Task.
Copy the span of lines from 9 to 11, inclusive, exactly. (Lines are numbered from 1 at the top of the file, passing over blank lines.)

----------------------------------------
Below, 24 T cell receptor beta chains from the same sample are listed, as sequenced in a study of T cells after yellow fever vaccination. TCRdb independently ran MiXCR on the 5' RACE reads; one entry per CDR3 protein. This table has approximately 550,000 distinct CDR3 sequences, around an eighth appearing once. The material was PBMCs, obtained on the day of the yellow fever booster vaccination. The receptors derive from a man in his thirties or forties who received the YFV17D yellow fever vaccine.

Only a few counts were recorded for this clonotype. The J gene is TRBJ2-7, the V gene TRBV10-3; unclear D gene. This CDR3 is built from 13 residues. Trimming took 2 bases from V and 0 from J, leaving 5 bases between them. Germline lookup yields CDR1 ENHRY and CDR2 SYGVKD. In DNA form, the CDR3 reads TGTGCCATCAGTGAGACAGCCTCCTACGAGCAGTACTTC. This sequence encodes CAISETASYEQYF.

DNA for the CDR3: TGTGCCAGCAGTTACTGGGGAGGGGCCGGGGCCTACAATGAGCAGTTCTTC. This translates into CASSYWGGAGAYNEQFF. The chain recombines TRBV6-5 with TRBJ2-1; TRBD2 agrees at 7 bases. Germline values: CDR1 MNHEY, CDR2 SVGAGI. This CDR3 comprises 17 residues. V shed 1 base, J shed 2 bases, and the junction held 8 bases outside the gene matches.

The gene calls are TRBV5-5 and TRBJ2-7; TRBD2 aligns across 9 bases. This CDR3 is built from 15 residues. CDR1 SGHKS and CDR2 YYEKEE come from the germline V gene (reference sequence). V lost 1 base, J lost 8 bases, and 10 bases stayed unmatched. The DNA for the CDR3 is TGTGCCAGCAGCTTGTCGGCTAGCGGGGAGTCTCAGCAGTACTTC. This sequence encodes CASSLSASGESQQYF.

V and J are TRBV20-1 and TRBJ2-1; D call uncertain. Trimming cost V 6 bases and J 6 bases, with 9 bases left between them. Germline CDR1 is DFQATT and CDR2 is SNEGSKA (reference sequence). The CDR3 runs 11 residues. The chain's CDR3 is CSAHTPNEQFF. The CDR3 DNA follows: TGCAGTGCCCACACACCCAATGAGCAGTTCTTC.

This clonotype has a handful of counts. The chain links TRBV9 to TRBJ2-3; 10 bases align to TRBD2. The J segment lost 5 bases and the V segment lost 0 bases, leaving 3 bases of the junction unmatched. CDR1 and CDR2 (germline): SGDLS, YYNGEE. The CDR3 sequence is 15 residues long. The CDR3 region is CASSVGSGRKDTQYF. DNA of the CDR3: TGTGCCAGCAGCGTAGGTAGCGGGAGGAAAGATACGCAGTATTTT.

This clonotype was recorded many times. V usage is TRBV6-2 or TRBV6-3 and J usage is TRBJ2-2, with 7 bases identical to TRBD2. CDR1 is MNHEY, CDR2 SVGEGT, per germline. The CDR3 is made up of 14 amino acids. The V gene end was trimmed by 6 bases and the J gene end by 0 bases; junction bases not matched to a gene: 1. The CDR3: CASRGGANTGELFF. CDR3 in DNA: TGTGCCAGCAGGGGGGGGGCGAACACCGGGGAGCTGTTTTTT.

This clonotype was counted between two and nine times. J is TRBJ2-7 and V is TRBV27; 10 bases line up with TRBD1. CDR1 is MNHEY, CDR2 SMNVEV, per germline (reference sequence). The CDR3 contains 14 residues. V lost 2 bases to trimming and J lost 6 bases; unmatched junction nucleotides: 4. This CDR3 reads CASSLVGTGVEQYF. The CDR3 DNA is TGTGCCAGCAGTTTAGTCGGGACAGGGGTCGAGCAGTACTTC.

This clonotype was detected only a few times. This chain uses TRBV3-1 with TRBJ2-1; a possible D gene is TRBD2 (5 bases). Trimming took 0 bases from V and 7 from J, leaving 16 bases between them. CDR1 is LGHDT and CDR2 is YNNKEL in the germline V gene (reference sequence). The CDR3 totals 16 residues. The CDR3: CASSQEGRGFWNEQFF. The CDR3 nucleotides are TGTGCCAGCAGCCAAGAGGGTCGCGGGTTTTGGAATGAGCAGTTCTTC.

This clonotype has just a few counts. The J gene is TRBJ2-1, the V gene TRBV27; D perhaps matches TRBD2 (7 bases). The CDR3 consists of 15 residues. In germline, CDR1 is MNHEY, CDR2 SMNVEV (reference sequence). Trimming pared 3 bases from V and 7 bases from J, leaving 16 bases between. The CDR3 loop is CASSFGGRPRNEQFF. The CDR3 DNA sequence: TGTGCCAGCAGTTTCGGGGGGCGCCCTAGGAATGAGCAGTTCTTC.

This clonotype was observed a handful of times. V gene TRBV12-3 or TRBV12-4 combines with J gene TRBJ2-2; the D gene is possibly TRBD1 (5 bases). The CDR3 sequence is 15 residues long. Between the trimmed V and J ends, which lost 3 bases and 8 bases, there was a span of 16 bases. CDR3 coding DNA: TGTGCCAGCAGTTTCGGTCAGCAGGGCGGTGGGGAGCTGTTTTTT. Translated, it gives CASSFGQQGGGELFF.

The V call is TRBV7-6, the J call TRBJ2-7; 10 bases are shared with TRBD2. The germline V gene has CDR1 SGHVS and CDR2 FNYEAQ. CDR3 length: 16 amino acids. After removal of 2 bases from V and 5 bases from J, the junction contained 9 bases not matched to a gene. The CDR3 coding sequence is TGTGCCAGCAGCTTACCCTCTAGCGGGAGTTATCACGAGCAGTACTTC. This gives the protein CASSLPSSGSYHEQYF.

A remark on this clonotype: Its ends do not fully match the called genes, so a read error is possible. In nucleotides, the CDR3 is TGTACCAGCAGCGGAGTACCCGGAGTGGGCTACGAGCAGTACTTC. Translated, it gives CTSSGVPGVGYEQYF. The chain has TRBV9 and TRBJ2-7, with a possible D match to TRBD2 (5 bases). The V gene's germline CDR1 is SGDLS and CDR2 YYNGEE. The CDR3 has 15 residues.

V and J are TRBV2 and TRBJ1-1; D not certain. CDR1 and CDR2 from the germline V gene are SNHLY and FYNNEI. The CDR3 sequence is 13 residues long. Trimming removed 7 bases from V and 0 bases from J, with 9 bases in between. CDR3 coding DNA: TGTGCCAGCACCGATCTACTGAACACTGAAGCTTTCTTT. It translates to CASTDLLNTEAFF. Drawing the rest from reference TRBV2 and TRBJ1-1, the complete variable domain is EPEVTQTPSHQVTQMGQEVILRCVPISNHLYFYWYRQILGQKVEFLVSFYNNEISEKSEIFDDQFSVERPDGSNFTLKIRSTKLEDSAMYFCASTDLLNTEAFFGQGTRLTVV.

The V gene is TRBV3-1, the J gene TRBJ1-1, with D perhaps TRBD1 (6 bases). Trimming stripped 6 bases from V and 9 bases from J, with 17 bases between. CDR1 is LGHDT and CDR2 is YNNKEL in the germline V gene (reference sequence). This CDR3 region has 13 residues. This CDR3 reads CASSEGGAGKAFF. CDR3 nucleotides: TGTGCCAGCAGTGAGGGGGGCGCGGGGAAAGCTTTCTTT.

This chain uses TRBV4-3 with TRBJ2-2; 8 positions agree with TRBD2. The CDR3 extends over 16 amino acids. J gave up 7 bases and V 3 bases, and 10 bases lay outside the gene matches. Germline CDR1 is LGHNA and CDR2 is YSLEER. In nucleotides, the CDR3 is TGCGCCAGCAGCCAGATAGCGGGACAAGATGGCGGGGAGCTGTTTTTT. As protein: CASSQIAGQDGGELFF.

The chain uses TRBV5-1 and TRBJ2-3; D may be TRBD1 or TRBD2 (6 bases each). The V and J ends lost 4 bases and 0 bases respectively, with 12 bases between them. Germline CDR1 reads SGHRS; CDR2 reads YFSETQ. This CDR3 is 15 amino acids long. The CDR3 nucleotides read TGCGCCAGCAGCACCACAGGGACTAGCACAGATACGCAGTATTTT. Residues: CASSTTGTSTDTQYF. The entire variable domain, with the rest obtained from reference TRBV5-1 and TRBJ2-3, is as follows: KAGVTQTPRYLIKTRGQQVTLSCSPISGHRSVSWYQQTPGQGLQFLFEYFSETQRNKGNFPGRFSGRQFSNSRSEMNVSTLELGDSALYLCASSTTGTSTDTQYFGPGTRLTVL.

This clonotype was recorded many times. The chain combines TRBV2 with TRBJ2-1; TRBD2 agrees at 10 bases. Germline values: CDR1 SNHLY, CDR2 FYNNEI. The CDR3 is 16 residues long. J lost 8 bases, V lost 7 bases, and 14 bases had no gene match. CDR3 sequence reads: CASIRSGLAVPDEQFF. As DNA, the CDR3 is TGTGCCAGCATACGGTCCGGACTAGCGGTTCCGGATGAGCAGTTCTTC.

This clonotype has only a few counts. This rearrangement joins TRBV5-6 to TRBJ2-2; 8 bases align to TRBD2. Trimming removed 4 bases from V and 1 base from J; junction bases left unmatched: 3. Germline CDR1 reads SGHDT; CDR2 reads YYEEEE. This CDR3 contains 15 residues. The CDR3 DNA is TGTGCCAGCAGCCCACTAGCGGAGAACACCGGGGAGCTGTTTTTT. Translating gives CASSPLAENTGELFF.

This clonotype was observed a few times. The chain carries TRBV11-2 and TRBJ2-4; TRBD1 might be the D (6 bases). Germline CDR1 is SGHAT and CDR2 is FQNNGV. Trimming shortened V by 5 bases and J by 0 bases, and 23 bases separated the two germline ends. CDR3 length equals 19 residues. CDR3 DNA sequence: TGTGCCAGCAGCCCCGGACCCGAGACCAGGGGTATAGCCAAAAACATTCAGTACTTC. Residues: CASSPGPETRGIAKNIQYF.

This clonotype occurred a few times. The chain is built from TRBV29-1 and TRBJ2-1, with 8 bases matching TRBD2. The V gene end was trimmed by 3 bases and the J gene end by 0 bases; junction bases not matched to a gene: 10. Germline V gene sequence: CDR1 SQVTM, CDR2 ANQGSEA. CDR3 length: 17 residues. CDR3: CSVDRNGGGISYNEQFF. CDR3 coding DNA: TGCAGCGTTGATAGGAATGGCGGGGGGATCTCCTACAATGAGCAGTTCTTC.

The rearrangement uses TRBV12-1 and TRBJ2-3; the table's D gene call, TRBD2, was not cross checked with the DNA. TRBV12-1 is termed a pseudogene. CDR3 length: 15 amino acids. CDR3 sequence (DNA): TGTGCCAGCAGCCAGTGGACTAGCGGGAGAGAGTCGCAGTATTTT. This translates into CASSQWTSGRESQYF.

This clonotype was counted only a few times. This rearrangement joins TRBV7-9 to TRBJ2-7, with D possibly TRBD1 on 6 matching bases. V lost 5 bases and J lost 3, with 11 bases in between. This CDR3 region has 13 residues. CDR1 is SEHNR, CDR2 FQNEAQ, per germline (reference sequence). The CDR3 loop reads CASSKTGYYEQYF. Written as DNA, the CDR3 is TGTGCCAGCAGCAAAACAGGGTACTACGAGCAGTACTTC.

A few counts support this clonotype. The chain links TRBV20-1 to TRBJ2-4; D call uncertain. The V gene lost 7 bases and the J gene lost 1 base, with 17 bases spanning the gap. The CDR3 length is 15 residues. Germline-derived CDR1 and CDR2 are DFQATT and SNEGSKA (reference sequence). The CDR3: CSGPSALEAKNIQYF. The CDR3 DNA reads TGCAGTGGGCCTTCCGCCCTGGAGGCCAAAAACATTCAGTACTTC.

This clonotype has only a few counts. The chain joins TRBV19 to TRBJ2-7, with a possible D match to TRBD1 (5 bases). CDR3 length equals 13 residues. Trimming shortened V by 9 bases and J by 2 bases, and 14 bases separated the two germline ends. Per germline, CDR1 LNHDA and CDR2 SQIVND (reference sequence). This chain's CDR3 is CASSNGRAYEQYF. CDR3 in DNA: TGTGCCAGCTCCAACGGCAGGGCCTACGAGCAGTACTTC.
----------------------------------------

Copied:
This clonotype was detected only a few times. This chain uses TRBV3-1 with TRBJ2-1; a possible D gene is TRBD2 (5 bases). Trimming took 0 bases from V and 7 from J, leaving 16 bases between them. CDR1 is LGHDT and CDR2 is YNNKEL in the germline V gene (reference sequence). The CDR3 totals 16 residues. The CDR3: CASSQEGRGFWNEQFF. The CDR3 nucleotides are TGTGCCAGCAGCCAAGAGGGTCGCGGGTTTTGGAATGAGCAGTTCTTC.

This clonotype has just a few counts. The J gene is TRBJ2-1, the V gene TRBV27; D perhaps matches TRBD2 (7 bases). The CDR3 consists of 15 residues. In germline, CDR1 is MNHEY, CDR2 SMNVEV (reference sequence). Trimming pared 3 bases from V and 7 bases from J, leaving 16 bases between. The CDR3 loop is CASSFGGRPRNEQFF. The CDR3 DNA sequence: TGTGCCAGCAGTTTCGGGGGGCGCCCTAGGAATGAGCAGTTCTTC.

This clonotype was observed a handful of times. V gene TRBV12-3 or TRBV12-4 combines with J gene TRBJ2-2; the D gene is possibly TRBD1 (5 bases). The CDR3 sequence is 15 residues long. Between the trimmed V and J ends, which lost 3 bases and 8 bases, there was a span of 16 bases. CDR3 coding DNA: TGTGCCAGCAGTTTCGGTCAGCAGGGCGGTGGGGAGCTGTTTTTT. Translated, it gives CASSFGQQGGGELFF.